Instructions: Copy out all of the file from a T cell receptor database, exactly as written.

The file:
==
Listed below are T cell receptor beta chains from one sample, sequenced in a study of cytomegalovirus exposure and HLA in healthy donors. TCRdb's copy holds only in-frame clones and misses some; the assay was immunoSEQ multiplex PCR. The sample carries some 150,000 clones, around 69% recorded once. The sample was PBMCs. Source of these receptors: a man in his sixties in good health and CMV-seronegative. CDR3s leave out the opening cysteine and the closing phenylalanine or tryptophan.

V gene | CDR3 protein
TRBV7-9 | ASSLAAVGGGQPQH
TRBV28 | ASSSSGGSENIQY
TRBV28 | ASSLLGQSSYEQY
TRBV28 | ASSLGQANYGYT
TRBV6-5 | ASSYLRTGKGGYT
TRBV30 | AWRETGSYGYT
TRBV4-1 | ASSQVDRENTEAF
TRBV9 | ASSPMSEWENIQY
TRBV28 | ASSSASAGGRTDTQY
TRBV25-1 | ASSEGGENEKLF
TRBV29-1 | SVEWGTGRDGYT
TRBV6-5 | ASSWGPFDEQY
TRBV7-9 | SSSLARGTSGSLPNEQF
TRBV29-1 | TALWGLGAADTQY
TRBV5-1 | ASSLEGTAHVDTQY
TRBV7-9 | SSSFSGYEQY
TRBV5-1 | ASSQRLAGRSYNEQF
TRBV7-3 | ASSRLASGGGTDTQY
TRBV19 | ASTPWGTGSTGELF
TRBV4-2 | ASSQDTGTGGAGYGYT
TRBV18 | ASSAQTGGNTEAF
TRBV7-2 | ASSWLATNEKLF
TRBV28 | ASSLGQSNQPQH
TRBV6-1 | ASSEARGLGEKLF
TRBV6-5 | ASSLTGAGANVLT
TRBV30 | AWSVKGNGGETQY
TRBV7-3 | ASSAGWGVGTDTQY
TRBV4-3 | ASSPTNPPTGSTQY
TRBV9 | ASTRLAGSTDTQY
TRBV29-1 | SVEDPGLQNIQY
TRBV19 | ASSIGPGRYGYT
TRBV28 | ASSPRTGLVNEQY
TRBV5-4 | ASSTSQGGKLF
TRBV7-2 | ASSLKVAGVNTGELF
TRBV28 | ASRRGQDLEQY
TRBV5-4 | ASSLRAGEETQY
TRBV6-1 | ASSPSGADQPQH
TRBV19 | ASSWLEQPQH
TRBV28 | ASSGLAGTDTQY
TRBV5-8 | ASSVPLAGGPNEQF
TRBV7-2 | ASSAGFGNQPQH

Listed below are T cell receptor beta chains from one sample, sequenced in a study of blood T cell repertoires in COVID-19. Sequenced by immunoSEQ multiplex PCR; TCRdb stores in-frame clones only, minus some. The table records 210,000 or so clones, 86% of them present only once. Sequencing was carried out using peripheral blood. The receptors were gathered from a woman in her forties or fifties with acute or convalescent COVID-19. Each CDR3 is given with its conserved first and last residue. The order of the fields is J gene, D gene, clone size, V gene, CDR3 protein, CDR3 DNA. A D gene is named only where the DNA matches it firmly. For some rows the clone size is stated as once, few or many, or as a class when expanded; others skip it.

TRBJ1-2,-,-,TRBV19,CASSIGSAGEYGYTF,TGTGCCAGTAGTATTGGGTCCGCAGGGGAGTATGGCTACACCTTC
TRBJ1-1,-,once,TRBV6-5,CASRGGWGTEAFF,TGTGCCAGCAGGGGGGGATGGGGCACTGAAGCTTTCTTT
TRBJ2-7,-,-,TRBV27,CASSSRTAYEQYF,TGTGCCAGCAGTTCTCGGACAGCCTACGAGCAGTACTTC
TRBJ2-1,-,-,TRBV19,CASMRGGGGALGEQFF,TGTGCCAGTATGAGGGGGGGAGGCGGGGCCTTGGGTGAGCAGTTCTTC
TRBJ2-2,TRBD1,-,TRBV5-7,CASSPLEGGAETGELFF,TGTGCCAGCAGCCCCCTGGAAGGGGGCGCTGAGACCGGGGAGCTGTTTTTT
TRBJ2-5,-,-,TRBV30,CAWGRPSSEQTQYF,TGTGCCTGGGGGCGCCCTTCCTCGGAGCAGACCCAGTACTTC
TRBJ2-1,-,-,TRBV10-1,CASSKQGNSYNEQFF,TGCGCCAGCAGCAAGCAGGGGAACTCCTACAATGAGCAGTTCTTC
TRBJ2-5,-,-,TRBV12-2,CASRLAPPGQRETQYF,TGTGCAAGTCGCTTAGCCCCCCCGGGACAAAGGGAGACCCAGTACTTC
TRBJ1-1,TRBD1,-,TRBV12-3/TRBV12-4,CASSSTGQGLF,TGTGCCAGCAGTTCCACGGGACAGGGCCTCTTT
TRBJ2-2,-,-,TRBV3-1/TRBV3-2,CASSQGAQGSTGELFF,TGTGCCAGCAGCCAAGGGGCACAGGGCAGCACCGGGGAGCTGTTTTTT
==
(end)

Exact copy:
Listed below are T cell receptor beta chains from one sample, sequenced in a study of cytomegalovirus exposure and HLA in healthy donors. TCRdb's copy holds only in-frame clones and misses some; the assay was immunoSEQ multiplex PCR. The sample carries some 150,000 clones, around 69% recorded once. The sample was PBMCs. Source of these receptors: a man in his sixties in good health and CMV-seronegative. CDR3s leave out the opening cysteine and the closing phenylalanine or tryptophan.

V gene | CDR3 protein
TRBV7-9 | ASSLAAVGGGQPQH
TRBV28 | ASSSSGGSENIQY
TRBV28 | ASSLLGQSSYEQY
TRBV28 | ASSLGQANYGYT
TRBV6-5 | ASSYLRTGKGGYT
TRBV30 | AWRETGSYGYT
TRBV4-1 | ASSQVDRENTEAF
TRBV9 | ASSPMSEWENIQY
TRBV28 | ASSSASAGGRTDTQY
TRBV25-1 | ASSEGGENEKLF
TRBV29-1 | SVEWGTGRDGYT
TRBV6-5 | ASSWGPFDEQY
TRBV7-9 | SSSLARGTSGSLPNEQF
TRBV29-1 | TALWGLGAADTQY
TRBV5-1 | ASSLEGTAHVDTQY
TRBV7-9 | SSSFSGYEQY
TRBV5-1 | ASSQRLAGRSYNEQF
TRBV7-3 | ASSRLASGGGTDTQY
TRBV19 | ASTPWGTGSTGELF
TRBV4-2 | ASSQDTGTGGAGYGYT
TRBV18 | ASSAQTGGNTEAF
TRBV7-2 | ASSWLATNEKLF
TRBV28 | ASSLGQSNQPQH
TRBV6-1 | ASSEARGLGEKLF
TRBV6-5 | ASSLTGAGANVLT
TRBV30 | AWSVKGNGGETQY
TRBV7-3 | ASSAGWGVGTDTQY
TRBV4-3 | ASSPTNPPTGSTQY
TRBV9 | ASTRLAGSTDTQY
TRBV29-1 | SVEDPGLQNIQY
TRBV19 | ASSIGPGRYGYT
TRBV28 | ASSPRTGLVNEQY
TRBV5-4 | ASSTSQGGKLF
TRBV7-2 | ASSLKVAGVNTGELF
TRBV28 | ASRRGQDLEQY
TRBV5-4 | ASSLRAGEETQY
TRBV6-1 | ASSPSGADQPQH
TRBV19 | ASSWLEQPQH
TRBV28 | ASSGLAGTDTQY
TRBV5-8 | ASSVPLAGGPNEQF
TRBV7-2 | ASSAGFGNQPQH

Listed below are T cell receptor beta chains from one sample, sequenced in a study of blood T cell repertoires in COVID-19. Sequenced by immunoSEQ multiplex PCR; TCRdb stores in-frame clones only, minus some. The table records 210,000 or so clones, 86% of them present only once. Sequencing was carried out using peripheral blood. The receptors were gathered from a woman in her forties or fifties with acute or convalescent COVID-19. Each CDR3 is given with its conserved first and last residue. The order of the fields is J gene, D gene, clone size, V gene, CDR3 protein, CDR3 DNA. A D gene is named only where the DNA matches it firmly. For some rows the clone size is stated as once, few or many, or as a class when expanded; others skip it.

TRBJ1-2,-,-,TRBV19,CASSIGSAGEYGYTF,TGTGCCAGTAGTATTGGGTCCGCAGGGGAGTATGGCTACACCTTC
TRBJ1-1,-,once,TRBV6-5,CASRGGWGTEAFF,TGTGCCAGCAGGGGGGGATGGGGCACTGAAGCTTTCTTT
TRBJ2-7,-,-,TRBV27,CASSSRTAYEQYF,TGTGCCAGCAGTTCTCGGACAGCCTACGAGCAGTACTTC
TRBJ2-1,-,-,TRBV19,CASMRGGGGALGEQFF,TGTGCCAGTATGAGGGGGGGAGGCGGGGCCTTGGGTGAGCAGTTCTTC
TRBJ2-2,TRBD1,-,TRBV5-7,CASSPLEGGAETGELFF,TGTGCCAGCAGCCCCCTGGAAGGGGGCGCTGAGACCGGGGAGCTGTTTTTT
TRBJ2-5,-,-,TRBV30,CAWGRPSSEQTQYF,TGTGCCTGGGGGCGCCCTTCCTCGGAGCAGACCCAGTACTTC
TRBJ2-1,-,-,TRBV10-1,CASSKQGNSYNEQFF,TGCGCCAGCAGCAAGCAGGGGAACTCCTACAATGAGCAGTTCTTC
TRBJ2-5,-,-,TRBV12-2,CASRLAPPGQRETQYF,TGTGCAAGTCGCTTAGCCCCCCCGGGACAAAGGGAGACCCAGTACTTC
TRBJ1-1,TRBD1,-,TRBV12-3/TRBV12-4,CASSSTGQGLF,TGTGCCAGCAGTTCCACGGGACAGGGCCTCTTT
TRBJ2-2,-,-,TRBV3-1/TRBV3-2,CASSQGAQGSTGELFF,TGTGCCAGCAGCCAAGGGGCACAGGGCAGCACCGGGGAGCTGTTTTTT